Because of the food quality, service, and ease to work with, we have decided to have another dine out night with Café Zupas. This event will be on Tuesday, June 16, at the Café Zupas restaurant located at 5758 Centennial Center Blvd 89149.

Note that the location is different. Hopefully, this location is better suited to more of our members. You can order by phone, online, or on site (drive through). Delivery is also available through Grub hub and others. Tell your family and friends. Let's have a great turnout! Just mention the Friends Fundraiser when you order. If you order online, enter the code "FUNDRAISERS25".

dance photo
Your official invite to our next Restaurant Night Out.

Friends ‘Zoom’ their May General Meeting

by Joan Whitely

Seventeen adventurous souls joined the Friends’ May 21 general meeting, its first ever held online. Our guest speaker, Alisha Kerlin, walked us through the origin and mission of the Barrick Museum of Art. [Note that the Barrick Museum is temporarily closed due to COVID-19.]

Located on the UNLV campus, the Barrick Museum charges no admission and holds an extensive program of exhibits and events each year.

“Some people think we’re backed by Barrick Gold (company), and that’s not true,” Kerlin said. Namesake Marjorie Barrick was a local philanthropist married to Edward Barrick, a part owner in several casinos downtown and on the Strip during the '60s and ‘70s.

Originally developed as a museum of natural history, the Barrick’s first step toward the arts came in 1979, when the Braunstein family made a donation of pre-Columbian art objects. Then in 1986 came its first exposition of contemporary art, consisting of works by prominent local artist and then UNLV art professor Rita Deanin Abbey. When the Las Vegas Art Museum was forced to close in 2009 due to the Great Recession, the Barrick became the recipient of that museum’s prestigious art holdings.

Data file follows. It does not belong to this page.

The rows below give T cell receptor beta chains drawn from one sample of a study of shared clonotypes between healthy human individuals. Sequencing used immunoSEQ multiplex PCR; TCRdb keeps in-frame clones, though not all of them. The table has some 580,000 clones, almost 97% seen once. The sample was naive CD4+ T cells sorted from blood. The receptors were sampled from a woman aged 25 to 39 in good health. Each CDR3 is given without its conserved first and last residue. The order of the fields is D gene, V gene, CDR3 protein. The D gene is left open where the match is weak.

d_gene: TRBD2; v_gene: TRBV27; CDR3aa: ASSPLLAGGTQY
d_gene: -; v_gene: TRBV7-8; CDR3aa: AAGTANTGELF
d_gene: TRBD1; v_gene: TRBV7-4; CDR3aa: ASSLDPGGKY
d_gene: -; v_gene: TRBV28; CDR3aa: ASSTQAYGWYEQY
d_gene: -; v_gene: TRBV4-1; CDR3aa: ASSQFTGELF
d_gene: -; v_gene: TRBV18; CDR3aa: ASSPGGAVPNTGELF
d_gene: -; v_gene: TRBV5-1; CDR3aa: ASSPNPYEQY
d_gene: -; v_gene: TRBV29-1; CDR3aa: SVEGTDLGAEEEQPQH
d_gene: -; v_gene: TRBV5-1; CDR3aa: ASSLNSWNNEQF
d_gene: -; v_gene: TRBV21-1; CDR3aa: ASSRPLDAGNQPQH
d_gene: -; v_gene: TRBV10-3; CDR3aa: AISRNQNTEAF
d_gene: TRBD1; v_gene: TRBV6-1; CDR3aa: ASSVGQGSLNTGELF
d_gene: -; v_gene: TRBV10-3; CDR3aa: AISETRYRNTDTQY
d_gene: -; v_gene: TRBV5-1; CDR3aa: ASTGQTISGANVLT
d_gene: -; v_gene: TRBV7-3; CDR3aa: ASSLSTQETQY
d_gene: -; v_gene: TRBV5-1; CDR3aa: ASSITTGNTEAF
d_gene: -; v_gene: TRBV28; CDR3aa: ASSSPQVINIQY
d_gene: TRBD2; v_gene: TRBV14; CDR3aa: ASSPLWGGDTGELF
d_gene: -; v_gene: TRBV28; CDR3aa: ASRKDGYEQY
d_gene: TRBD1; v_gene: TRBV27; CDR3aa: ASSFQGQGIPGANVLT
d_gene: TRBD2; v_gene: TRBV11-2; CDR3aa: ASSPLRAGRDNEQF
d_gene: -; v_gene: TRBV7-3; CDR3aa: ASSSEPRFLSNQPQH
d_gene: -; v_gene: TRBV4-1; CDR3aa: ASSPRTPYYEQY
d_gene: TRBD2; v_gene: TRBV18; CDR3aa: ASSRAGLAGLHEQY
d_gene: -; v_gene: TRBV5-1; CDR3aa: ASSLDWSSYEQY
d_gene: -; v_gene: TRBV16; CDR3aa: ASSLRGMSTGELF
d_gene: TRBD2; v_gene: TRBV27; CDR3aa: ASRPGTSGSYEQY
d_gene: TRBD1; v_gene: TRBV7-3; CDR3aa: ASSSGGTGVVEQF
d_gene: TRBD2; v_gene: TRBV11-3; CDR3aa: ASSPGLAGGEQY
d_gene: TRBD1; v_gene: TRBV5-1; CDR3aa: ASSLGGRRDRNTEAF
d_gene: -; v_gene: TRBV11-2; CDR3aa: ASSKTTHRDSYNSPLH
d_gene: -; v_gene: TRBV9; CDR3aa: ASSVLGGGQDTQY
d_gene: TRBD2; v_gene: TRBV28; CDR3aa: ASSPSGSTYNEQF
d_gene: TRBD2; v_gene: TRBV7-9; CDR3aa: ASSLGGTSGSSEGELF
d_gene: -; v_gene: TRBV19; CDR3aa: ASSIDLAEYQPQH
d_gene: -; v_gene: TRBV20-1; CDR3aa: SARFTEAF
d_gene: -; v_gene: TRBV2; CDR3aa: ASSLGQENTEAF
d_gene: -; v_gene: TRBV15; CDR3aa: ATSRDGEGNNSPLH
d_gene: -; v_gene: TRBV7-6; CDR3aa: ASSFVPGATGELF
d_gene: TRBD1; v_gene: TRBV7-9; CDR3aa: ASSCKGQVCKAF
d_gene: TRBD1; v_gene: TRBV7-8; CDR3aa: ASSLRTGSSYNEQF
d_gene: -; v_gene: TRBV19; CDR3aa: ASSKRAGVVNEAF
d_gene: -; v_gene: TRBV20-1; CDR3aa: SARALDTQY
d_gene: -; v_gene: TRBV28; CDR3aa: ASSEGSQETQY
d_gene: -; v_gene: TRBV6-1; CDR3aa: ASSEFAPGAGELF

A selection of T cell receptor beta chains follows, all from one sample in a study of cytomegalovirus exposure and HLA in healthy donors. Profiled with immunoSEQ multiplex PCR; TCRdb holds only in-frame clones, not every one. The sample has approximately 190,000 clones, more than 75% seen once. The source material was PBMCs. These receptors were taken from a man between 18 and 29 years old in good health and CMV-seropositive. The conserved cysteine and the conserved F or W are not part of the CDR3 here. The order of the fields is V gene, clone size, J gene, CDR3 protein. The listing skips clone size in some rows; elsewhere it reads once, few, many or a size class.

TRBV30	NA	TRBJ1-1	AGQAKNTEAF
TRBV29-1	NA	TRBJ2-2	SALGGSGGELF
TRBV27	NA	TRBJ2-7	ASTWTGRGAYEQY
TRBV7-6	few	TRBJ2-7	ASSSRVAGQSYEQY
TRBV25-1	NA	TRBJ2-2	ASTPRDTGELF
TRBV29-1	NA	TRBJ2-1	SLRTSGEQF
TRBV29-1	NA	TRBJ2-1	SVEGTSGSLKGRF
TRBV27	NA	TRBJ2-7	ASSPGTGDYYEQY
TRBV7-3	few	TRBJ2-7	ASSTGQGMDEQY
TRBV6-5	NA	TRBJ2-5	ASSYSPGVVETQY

In 2011 the Barrick’s existence was threatened when it lost state funding. However, it concentrated on the arts, and has thrived since then. In 2012 it became part of the UNLV College of Fine Arts.

skate park art
Artist Andrew Schoultz agreed to do a show at the Barrick in 2018 on the condition that he be permitted to do a piece of public art. The result was this skate park near the Winchester Cultural Center.

Today the Barrick is devoted to art representing all disciplines. It holds dance performances designed in response to an art movement or show. It holds poetry readings, film screenings, musical performances, as well as photography, painting, and other cultural community events.

dance photo
UNLV dance professor Louis Kavouris led a small troupe in choreography designed as response to 2017 Barrick exhibit, “Masking.”

Like the Friends of Nevada State Museum Las Vegas - which in 2016 launched its bus program to bring fourth-graders at Title 1 elementary schools to learn more about state history at our museum - the Barrick in 2017 launched its field-trip bus program, which serves children at at-risk schools, from kindergarten to Grade 12.

dance photo
Barrick Museum’s present ceiling - which makes for great concert acoustics - is no more iconic than the floor at one of its prior UNLV locations. a repurposed gym. Elvis Presley and Ann-Margret recorded a dance number for “Viva Las Vegas” in 1963 at the gym.

Kerlin, who came from New York City to Las Vegas in 2012 for an eight-week teaching residency, joined the Barrick that same year, helping organize exhibits for its rebirth as an art museum. In 2016 she became its interim director, and then permanent director in 2019. She led the Barrick in its 50th anniversary celebration in 2017.

For best parking, Kerlin recommends attending museum events held after 6 p.m. or on weekends, when student demand is less. She recommends entering the campus via the segment of Harmon Avenue on the western end of campus. That segment of Harmon dead-ends next to the Barrick Museum of Art.



To see the complete schedule for the year, please go to our Events page.